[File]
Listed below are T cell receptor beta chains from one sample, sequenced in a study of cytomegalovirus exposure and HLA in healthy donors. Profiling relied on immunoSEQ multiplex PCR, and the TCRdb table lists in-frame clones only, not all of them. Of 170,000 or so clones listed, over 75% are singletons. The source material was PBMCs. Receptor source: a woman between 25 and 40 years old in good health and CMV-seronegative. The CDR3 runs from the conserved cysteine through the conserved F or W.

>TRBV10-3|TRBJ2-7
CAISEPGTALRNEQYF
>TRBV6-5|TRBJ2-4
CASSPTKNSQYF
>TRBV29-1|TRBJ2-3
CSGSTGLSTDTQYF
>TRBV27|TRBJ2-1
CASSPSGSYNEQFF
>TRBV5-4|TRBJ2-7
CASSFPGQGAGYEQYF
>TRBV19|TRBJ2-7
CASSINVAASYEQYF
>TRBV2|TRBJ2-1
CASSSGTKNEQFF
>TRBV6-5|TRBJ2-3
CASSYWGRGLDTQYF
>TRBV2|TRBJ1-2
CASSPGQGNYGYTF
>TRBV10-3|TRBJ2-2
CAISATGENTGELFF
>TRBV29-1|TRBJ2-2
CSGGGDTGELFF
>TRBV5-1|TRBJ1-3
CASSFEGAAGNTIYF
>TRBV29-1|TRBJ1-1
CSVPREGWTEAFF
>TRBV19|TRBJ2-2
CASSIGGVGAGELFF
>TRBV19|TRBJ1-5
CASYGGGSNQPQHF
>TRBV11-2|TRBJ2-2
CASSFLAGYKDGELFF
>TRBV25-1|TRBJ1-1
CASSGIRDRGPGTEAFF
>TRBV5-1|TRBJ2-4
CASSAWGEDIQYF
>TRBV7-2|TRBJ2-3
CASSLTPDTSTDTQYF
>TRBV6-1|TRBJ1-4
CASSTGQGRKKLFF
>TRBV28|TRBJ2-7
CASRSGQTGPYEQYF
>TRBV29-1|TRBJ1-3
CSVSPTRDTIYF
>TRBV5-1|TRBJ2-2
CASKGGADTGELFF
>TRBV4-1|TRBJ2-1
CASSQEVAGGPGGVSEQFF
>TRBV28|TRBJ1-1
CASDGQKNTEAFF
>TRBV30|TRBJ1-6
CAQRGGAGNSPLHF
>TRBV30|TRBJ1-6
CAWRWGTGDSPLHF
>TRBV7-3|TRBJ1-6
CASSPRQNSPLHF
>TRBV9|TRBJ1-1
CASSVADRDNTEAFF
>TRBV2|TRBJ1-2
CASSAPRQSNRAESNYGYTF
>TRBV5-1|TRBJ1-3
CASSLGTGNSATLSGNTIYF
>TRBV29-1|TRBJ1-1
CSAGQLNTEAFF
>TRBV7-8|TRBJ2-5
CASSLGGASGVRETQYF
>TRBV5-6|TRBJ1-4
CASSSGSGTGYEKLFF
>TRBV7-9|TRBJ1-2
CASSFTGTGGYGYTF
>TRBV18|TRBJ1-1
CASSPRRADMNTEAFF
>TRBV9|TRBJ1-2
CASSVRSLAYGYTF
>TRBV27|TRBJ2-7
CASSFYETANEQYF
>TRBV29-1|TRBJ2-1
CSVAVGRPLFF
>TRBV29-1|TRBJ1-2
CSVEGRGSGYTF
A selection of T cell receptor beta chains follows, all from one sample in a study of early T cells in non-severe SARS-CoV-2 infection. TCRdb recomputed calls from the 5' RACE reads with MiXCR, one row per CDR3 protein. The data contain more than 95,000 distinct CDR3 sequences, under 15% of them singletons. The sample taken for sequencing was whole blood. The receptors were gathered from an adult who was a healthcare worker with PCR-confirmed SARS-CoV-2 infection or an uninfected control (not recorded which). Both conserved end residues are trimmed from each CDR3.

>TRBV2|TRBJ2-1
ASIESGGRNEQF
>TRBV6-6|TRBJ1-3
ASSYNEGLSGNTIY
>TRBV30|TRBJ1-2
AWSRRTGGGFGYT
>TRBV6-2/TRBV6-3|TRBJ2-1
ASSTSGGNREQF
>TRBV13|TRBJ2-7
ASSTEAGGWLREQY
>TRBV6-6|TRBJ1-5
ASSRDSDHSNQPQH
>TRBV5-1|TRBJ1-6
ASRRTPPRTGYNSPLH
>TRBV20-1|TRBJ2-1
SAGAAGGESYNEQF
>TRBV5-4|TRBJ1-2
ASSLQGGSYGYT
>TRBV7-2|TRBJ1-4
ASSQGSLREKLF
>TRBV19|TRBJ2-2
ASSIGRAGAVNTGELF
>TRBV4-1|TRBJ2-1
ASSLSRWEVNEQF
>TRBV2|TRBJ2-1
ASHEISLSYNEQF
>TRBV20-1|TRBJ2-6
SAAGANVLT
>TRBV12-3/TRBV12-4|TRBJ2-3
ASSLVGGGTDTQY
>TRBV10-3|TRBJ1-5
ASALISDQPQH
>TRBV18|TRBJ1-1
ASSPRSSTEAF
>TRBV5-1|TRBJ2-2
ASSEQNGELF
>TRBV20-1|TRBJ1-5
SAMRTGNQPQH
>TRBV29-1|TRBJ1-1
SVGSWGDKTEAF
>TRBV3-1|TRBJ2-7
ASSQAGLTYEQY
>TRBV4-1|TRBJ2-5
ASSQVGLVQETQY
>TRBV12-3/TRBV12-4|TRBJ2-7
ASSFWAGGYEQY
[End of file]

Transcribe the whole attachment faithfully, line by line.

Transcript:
Listed below are T cell receptor beta chains from one sample, sequenced in a study of cytomegalovirus exposure and HLA in healthy donors. Profiling relied on immunoSEQ multiplex PCR, and the TCRdb table lists in-frame clones only, not all of them. Of 170,000 or so clones listed, over 75% are singletons. The source material was PBMCs. Receptor source: a woman between 25 and 40 years old in good health and CMV-seronegative. The CDR3 runs from the conserved cysteine through the conserved F or W.

>TRBV10-3|TRBJ2-7
CAISEPGTALRNEQYF
>TRBV6-5|TRBJ2-4
CASSPTKNSQYF
>TRBV29-1|TRBJ2-3
CSGSTGLSTDTQYF
>TRBV27|TRBJ2-1
CASSPSGSYNEQFF
>TRBV5-4|TRBJ2-7
CASSFPGQGAGYEQYF
>TRBV19|TRBJ2-7
CASSINVAASYEQYF
>TRBV2|TRBJ2-1
CASSSGTKNEQFF
>TRBV6-5|TRBJ2-3
CASSYWGRGLDTQYF
>TRBV2|TRBJ1-2
CASSPGQGNYGYTF
>TRBV10-3|TRBJ2-2
CAISATGENTGELFF
>TRBV29-1|TRBJ2-2
CSGGGDTGELFF
>TRBV5-1|TRBJ1-3
CASSFEGAAGNTIYF
>TRBV29-1|TRBJ1-1
CSVPREGWTEAFF
>TRBV19|TRBJ2-2
CASSIGGVGAGELFF
>TRBV19|TRBJ1-5
CASYGGGSNQPQHF
>TRBV11-2|TRBJ2-2
CASSFLAGYKDGELFF
>TRBV25-1|TRBJ1-1
CASSGIRDRGPGTEAFF
>TRBV5-1|TRBJ2-4
CASSAWGEDIQYF
>TRBV7-2|TRBJ2-3
CASSLTPDTSTDTQYF
>TRBV6-1|TRBJ1-4
CASSTGQGRKKLFF
>TRBV28|TRBJ2-7
CASRSGQTGPYEQYF
>TRBV29-1|TRBJ1-3
CSVSPTRDTIYF
>TRBV5-1|TRBJ2-2
CASKGGADTGELFF
>TRBV4-1|TRBJ2-1
CASSQEVAGGPGGVSEQFF
>TRBV28|TRBJ1-1
CASDGQKNTEAFF
>TRBV30|TRBJ1-6
CAQRGGAGNSPLHF
>TRBV30|TRBJ1-6
CAWRWGTGDSPLHF
>TRBV7-3|TRBJ1-6
CASSPRQNSPLHF
>TRBV9|TRBJ1-1
CASSVADRDNTEAFF
>TRBV2|TRBJ1-2
CASSAPRQSNRAESNYGYTF
>TRBV5-1|TRBJ1-3
CASSLGTGNSATLSGNTIYF
>TRBV29-1|TRBJ1-1
CSAGQLNTEAFF
>TRBV7-8|TRBJ2-5
CASSLGGASGVRETQYF
>TRBV5-6|TRBJ1-4
CASSSGSGTGYEKLFF
>TRBV7-9|TRBJ1-2
CASSFTGTGGYGYTF
>TRBV18|TRBJ1-1
CASSPRRADMNTEAFF
>TRBV9|TRBJ1-2
CASSVRSLAYGYTF
>TRBV27|TRBJ2-7
CASSFYETANEQYF
>TRBV29-1|TRBJ2-1
CSVAVGRPLFF
>TRBV29-1|TRBJ1-2
CSVEGRGSGYTF
A selection of T cell receptor beta chains follows, all from one sample in a study of early T cells in non-severe SARS-CoV-2 infection. TCRdb recomputed calls from the 5' RACE reads with MiXCR, one row per CDR3 protein. The data contain more than 95,000 distinct CDR3 sequences, under 15% of them singletons. The sample taken for sequencing was whole blood. The receptors were gathered from an adult who was a healthcare worker with PCR-confirmed SARS-CoV-2 infection or an uninfected control (not recorded which). Both conserved end residues are trimmed from each CDR3.

>TRBV2|TRBJ2-1
ASIESGGRNEQF
>TRBV6-6|TRBJ1-3
ASSYNEGLSGNTIY
>TRBV30|TRBJ1-2
AWSRRTGGGFGYT
>TRBV6-2/TRBV6-3|TRBJ2-1
ASSTSGGNREQF
>TRBV13|TRBJ2-7
ASSTEAGGWLREQY
>TRBV6-6|TRBJ1-5
ASSRDSDHSNQPQH
>TRBV5-1|TRBJ1-6
ASRRTPPRTGYNSPLH
>TRBV20-1|TRBJ2-1
SAGAAGGESYNEQF
>TRBV5-4|TRBJ1-2
ASSLQGGSYGYT
>TRBV7-2|TRBJ1-4
ASSQGSLREKLF
>TRBV19|TRBJ2-2
ASSIGRAGAVNTGELF
>TRBV4-1|TRBJ2-1
ASSLSRWEVNEQF
>TRBV2|TRBJ2-1
ASHEISLSYNEQF
>TRBV20-1|TRBJ2-6
SAAGANVLT
>TRBV12-3/TRBV12-4|TRBJ2-3
ASSLVGGGTDTQY
>TRBV10-3|TRBJ1-5
ASALISDQPQH
>TRBV18|TRBJ1-1
ASSPRSSTEAF
>TRBV5-1|TRBJ2-2
ASSEQNGELF
>TRBV20-1|TRBJ1-5
SAMRTGNQPQH
>TRBV29-1|TRBJ1-1
SVGSWGDKTEAF
>TRBV3-1|TRBJ2-7
ASSQAGLTYEQY
>TRBV4-1|TRBJ2-5
ASSQVGLVQETQY
>TRBV12-3/TRBV12-4|TRBJ2-7
ASSFWAGGYEQY